We have two options then; either reform our governance structure, both politically and institutionally or create new universities with lofty ambitions. Lack of political will impedes the first, and crushing oversight of regulatory bodies prevents the second. Inflating existing elite institutions by opening their replicas has not worked due to limited capacity and resources, politicisation and misplaced vision.

Research culture

Further, whatever private universities which have emerged, did not deliver (barring a handful of exceptions). The promoters of these universities are interested in making money rather than creating institutions. With the demand pull so great, any university in India can run without having a long term vision.

We are left with no other option then, but to invite reputed foreign universities. These universities are winning in the global reputational game and have a lot to lose by diluting quality. They will hire inspiring faculty, attract good students (who scored 89.9% and were unable to get into elite institutions) and build a research culture. Most of all, it will break the monopoly of the handful elite institutions in India, where quality of higher education is very poor if one benchmarks them globally.

With foreign universities in India, it will become easier for knowledge osmosis at the domestic level through the various collaborative engagements between Indian and India-based foreign universities. Indian universities will be forced to innovate, bright young minds will find a place to flourish in India rather than going abroad and in decades to come, a whole new wave of impressive young leaders will emerge.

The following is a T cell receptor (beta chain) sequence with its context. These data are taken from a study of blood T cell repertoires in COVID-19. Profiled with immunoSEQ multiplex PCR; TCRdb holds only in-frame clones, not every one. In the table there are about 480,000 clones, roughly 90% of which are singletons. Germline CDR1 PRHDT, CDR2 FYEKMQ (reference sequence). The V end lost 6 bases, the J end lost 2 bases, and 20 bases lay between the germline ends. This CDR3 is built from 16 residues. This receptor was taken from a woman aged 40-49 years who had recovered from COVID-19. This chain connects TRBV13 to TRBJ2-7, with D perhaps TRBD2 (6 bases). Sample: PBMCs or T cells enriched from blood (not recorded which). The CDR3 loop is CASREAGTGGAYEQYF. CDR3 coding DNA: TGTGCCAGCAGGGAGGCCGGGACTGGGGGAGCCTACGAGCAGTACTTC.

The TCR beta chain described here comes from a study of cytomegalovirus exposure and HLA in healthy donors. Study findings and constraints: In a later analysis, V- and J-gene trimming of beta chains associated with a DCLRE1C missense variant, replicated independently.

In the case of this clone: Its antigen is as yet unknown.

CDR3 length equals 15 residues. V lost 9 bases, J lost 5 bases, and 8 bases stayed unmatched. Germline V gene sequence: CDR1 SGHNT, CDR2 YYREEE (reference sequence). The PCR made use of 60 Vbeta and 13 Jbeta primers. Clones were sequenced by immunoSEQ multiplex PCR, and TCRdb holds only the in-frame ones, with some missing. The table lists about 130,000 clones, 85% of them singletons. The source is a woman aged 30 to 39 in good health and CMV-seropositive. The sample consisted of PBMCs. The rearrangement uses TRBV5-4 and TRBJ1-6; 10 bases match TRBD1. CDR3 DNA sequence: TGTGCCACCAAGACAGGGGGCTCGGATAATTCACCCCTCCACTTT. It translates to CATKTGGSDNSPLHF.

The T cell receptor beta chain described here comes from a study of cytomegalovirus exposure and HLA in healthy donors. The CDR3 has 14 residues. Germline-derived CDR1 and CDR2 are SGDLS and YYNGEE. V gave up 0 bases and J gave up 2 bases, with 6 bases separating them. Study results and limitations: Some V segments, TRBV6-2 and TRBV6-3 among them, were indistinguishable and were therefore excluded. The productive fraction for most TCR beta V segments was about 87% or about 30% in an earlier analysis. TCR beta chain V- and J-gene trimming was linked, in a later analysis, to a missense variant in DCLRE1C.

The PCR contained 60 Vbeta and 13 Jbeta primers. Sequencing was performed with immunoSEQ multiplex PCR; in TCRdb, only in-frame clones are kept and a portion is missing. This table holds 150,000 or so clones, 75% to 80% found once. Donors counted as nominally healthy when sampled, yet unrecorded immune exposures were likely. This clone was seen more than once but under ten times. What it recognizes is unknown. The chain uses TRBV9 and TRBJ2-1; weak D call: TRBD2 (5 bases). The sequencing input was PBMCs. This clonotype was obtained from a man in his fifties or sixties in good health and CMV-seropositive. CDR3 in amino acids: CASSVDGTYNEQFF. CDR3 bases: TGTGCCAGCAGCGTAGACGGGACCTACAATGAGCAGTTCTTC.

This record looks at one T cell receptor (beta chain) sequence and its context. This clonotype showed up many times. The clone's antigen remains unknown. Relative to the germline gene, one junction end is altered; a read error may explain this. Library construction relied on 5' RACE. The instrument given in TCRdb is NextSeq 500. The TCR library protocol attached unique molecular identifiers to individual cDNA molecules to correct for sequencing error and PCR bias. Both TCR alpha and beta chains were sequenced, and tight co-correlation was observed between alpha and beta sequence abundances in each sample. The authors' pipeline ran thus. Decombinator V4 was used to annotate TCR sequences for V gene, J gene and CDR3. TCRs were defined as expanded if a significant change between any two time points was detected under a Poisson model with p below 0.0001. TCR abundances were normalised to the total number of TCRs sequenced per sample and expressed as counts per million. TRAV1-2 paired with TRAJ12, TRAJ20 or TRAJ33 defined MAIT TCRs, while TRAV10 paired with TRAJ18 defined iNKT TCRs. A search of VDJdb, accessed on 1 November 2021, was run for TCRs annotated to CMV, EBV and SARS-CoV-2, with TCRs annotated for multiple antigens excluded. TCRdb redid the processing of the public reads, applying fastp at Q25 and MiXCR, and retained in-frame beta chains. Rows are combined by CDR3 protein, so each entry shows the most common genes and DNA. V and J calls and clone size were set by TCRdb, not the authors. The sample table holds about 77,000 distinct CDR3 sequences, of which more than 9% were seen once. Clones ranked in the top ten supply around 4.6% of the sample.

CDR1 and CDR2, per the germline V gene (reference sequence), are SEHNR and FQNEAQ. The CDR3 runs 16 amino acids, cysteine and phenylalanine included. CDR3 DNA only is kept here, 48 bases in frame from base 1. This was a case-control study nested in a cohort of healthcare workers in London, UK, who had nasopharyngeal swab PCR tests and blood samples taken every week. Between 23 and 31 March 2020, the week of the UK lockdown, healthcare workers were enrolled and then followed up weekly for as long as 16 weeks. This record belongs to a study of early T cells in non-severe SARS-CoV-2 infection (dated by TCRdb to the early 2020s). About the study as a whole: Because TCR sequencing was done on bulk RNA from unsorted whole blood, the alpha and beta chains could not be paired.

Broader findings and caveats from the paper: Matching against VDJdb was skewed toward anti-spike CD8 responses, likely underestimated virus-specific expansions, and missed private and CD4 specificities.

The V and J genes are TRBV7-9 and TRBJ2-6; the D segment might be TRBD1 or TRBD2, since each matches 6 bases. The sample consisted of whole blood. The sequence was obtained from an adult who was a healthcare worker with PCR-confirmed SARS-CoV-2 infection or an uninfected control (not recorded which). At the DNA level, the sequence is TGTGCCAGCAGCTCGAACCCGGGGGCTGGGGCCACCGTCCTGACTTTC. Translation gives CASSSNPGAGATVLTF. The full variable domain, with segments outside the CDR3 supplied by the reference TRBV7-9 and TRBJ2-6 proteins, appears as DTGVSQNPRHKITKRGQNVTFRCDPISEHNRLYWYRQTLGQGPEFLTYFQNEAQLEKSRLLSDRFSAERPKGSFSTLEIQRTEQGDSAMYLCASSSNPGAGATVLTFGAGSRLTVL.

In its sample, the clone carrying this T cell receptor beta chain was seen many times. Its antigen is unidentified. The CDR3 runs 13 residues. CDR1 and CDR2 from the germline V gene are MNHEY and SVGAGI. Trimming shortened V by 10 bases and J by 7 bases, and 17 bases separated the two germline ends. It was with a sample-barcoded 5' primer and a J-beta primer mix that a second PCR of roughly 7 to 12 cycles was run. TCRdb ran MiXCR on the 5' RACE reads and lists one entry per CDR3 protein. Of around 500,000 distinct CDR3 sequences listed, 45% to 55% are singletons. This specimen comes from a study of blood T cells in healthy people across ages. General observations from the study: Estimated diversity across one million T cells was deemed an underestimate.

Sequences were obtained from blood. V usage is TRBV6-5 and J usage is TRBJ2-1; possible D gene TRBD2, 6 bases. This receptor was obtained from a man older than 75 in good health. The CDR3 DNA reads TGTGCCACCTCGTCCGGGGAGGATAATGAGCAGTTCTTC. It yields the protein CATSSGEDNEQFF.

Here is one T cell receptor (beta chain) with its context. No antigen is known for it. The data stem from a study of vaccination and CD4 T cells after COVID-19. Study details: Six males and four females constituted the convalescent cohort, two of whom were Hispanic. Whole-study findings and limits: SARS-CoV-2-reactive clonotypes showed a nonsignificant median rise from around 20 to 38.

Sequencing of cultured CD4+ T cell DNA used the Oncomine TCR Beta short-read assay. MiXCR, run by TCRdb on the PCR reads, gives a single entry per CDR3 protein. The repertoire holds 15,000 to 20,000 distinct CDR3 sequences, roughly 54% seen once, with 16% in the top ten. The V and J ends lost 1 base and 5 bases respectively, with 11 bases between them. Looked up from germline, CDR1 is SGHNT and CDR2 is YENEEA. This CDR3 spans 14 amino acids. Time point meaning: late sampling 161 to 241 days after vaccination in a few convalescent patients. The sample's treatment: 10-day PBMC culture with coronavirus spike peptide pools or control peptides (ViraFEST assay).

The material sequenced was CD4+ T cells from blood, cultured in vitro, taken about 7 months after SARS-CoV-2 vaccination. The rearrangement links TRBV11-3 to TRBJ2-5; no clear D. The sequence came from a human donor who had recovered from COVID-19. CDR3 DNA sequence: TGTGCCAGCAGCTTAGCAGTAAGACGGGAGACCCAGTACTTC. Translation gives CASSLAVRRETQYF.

We need an urgent discourse and an informed crystallisation of the Foreign Educational Institutions Bill. One of the many (resolvable) concerns in this respect is the inflow of not-so-prestigious universities in India, rather than the reputed ones. With the newly institutionalised National Institutional Ranking Framework, this problem could be addressed effectively. The Framework ranks Indian institutions based on fairly objective parameters which include teaching, research, graduation outcomes, outreach and perception.

Any university applying for entry could be assessed against these parameters (they will be happy to give the data for calculating their scores), and certain relative threshold can be used to grant them access to the Indian market. In other words, if the combined score of the applicant is better than the tenth best Indian institution in the Framework, they could be allowed.

We cannot expect to achieve much in human development without a meaningful higher education system. Our efforts for last 70 years in this regard have failed miserably. This is a powerful hope that must transcend political interests.

(The writer is Deputy Director, International Institute of Higher Education Research and Capacity Building, OP Jindal Global University, Sonipat, Haryana)